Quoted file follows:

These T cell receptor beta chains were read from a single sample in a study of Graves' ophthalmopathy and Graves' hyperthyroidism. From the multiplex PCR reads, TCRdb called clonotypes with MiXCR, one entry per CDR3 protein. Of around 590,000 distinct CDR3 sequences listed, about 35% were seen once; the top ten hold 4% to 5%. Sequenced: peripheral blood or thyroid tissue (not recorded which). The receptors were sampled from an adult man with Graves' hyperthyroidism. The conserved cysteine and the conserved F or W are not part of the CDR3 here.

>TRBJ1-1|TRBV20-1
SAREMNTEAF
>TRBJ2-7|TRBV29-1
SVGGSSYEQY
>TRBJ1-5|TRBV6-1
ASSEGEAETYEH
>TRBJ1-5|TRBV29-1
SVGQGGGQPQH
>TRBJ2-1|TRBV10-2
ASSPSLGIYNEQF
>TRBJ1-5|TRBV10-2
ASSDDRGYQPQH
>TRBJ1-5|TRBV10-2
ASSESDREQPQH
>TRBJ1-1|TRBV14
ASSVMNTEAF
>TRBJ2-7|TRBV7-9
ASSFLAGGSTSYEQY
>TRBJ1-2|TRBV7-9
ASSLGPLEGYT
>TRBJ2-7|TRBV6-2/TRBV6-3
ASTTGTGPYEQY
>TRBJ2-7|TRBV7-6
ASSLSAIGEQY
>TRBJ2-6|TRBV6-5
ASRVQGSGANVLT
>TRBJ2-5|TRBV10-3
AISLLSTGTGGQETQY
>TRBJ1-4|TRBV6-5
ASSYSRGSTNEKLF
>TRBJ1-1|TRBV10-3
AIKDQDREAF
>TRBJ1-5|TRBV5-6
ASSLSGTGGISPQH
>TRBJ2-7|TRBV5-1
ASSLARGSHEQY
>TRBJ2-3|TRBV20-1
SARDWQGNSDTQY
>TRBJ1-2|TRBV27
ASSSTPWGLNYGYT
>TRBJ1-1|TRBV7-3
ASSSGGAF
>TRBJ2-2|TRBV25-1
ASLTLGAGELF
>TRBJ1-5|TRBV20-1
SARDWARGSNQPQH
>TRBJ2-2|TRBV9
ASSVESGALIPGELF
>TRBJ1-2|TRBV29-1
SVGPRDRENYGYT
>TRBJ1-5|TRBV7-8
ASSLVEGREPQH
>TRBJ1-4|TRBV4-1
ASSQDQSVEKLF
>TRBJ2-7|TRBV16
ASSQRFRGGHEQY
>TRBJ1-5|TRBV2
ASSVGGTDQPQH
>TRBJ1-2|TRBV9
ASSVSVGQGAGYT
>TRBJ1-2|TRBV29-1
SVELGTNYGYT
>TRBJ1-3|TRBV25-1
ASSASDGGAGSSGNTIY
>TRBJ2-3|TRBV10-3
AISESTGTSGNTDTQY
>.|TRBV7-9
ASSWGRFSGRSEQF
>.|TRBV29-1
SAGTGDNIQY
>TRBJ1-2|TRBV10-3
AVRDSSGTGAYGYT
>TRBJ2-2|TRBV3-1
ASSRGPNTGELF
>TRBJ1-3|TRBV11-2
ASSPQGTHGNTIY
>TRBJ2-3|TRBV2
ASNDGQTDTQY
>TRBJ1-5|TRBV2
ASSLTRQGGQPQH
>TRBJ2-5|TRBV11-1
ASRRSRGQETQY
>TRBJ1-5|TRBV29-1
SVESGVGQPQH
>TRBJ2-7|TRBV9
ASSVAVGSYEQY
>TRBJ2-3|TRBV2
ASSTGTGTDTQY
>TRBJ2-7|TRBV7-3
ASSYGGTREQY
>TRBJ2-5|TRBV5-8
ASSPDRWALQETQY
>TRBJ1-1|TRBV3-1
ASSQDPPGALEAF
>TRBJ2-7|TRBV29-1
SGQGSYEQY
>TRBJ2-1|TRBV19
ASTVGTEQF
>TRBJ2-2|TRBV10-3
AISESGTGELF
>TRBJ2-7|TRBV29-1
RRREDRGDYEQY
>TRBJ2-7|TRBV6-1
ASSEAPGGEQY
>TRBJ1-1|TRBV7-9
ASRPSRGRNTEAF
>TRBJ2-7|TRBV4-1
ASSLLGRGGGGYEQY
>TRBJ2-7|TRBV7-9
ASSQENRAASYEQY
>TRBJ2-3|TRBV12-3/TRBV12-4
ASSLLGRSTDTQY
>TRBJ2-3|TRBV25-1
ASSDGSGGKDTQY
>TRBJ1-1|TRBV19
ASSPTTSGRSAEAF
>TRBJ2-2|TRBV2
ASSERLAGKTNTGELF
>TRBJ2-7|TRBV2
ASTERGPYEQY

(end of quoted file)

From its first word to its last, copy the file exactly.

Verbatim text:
These T cell receptor beta chains were read from a single sample in a study of Graves' ophthalmopathy and Graves' hyperthyroidism. From the multiplex PCR reads, TCRdb called clonotypes with MiXCR, one entry per CDR3 protein. Of around 590,000 distinct CDR3 sequences listed, about 35% were seen once; the top ten hold 4% to 5%. Sequenced: peripheral blood or thyroid tissue (not recorded which). The receptors were sampled from an adult man with Graves' hyperthyroidism. The conserved cysteine and the conserved F or W are not part of the CDR3 here.

>TRBJ1-1|TRBV20-1
SAREMNTEAF
>TRBJ2-7|TRBV29-1
SVGGSSYEQY
>TRBJ1-5|TRBV6-1
ASSEGEAETYEH
>TRBJ1-5|TRBV29-1
SVGQGGGQPQH
>TRBJ2-1|TRBV10-2
ASSPSLGIYNEQF
>TRBJ1-5|TRBV10-2
ASSDDRGYQPQH
>TRBJ1-5|TRBV10-2
ASSESDREQPQH
>TRBJ1-1|TRBV14
ASSVMNTEAF
>TRBJ2-7|TRBV7-9
ASSFLAGGSTSYEQY
>TRBJ1-2|TRBV7-9
ASSLGPLEGYT
>TRBJ2-7|TRBV6-2/TRBV6-3
ASTTGTGPYEQY
>TRBJ2-7|TRBV7-6
ASSLSAIGEQY
>TRBJ2-6|TRBV6-5
ASRVQGSGANVLT
>TRBJ2-5|TRBV10-3
AISLLSTGTGGQETQY
>TRBJ1-4|TRBV6-5
ASSYSRGSTNEKLF
>TRBJ1-1|TRBV10-3
AIKDQDREAF
>TRBJ1-5|TRBV5-6
ASSLSGTGGISPQH
>TRBJ2-7|TRBV5-1
ASSLARGSHEQY
>TRBJ2-3|TRBV20-1
SARDWQGNSDTQY
>TRBJ1-2|TRBV27
ASSSTPWGLNYGYT
>TRBJ1-1|TRBV7-3
ASSSGGAF
>TRBJ2-2|TRBV25-1
ASLTLGAGELF
>TRBJ1-5|TRBV20-1
SARDWARGSNQPQH
>TRBJ2-2|TRBV9
ASSVESGALIPGELF
>TRBJ1-2|TRBV29-1
SVGPRDRENYGYT
>TRBJ1-5|TRBV7-8
ASSLVEGREPQH
>TRBJ1-4|TRBV4-1
ASSQDQSVEKLF
>TRBJ2-7|TRBV16
ASSQRFRGGHEQY
>TRBJ1-5|TRBV2
ASSVGGTDQPQH
>TRBJ1-2|TRBV9
ASSVSVGQGAGYT
>TRBJ1-2|TRBV29-1
SVELGTNYGYT
>TRBJ1-3|TRBV25-1
ASSASDGGAGSSGNTIY
>TRBJ2-3|TRBV10-3
AISESTGTSGNTDTQY
>.|TRBV7-9
ASSWGRFSGRSEQF
>.|TRBV29-1
SAGTGDNIQY
>TRBJ1-2|TRBV10-3
AVRDSSGTGAYGYT
>TRBJ2-2|TRBV3-1
ASSRGPNTGELF
>TRBJ1-3|TRBV11-2
ASSPQGTHGNTIY
>TRBJ2-3|TRBV2
ASNDGQTDTQY
>TRBJ1-5|TRBV2
ASSLTRQGGQPQH
>TRBJ2-5|TRBV11-1
ASRRSRGQETQY
>TRBJ1-5|TRBV29-1
SVESGVGQPQH
>TRBJ2-7|TRBV9
ASSVAVGSYEQY
>TRBJ2-3|TRBV2
ASSTGTGTDTQY
>TRBJ2-7|TRBV7-3
ASSYGGTREQY
>TRBJ2-5|TRBV5-8
ASSPDRWALQETQY
>TRBJ1-1|TRBV3-1
ASSQDPPGALEAF
>TRBJ2-7|TRBV29-1
SGQGSYEQY
>TRBJ2-1|TRBV19
ASTVGTEQF
>TRBJ2-2|TRBV10-3
AISESGTGELF
>TRBJ2-7|TRBV29-1
RRREDRGDYEQY
>TRBJ2-7|TRBV6-1
ASSEAPGGEQY
>TRBJ1-1|TRBV7-9
ASRPSRGRNTEAF
>TRBJ2-7|TRBV4-1
ASSLLGRGGGGYEQY
>TRBJ2-7|TRBV7-9
ASSQENRAASYEQY
>TRBJ2-3|TRBV12-3/TRBV12-4
ASSLLGRSTDTQY
>TRBJ2-3|TRBV25-1
ASSDGSGGKDTQY
>TRBJ1-1|TRBV19
ASSPTTSGRSAEAF
>TRBJ2-2|TRBV2
ASSERLAGKTNTGELF
>TRBJ2-7|TRBV2
ASTERGPYEQY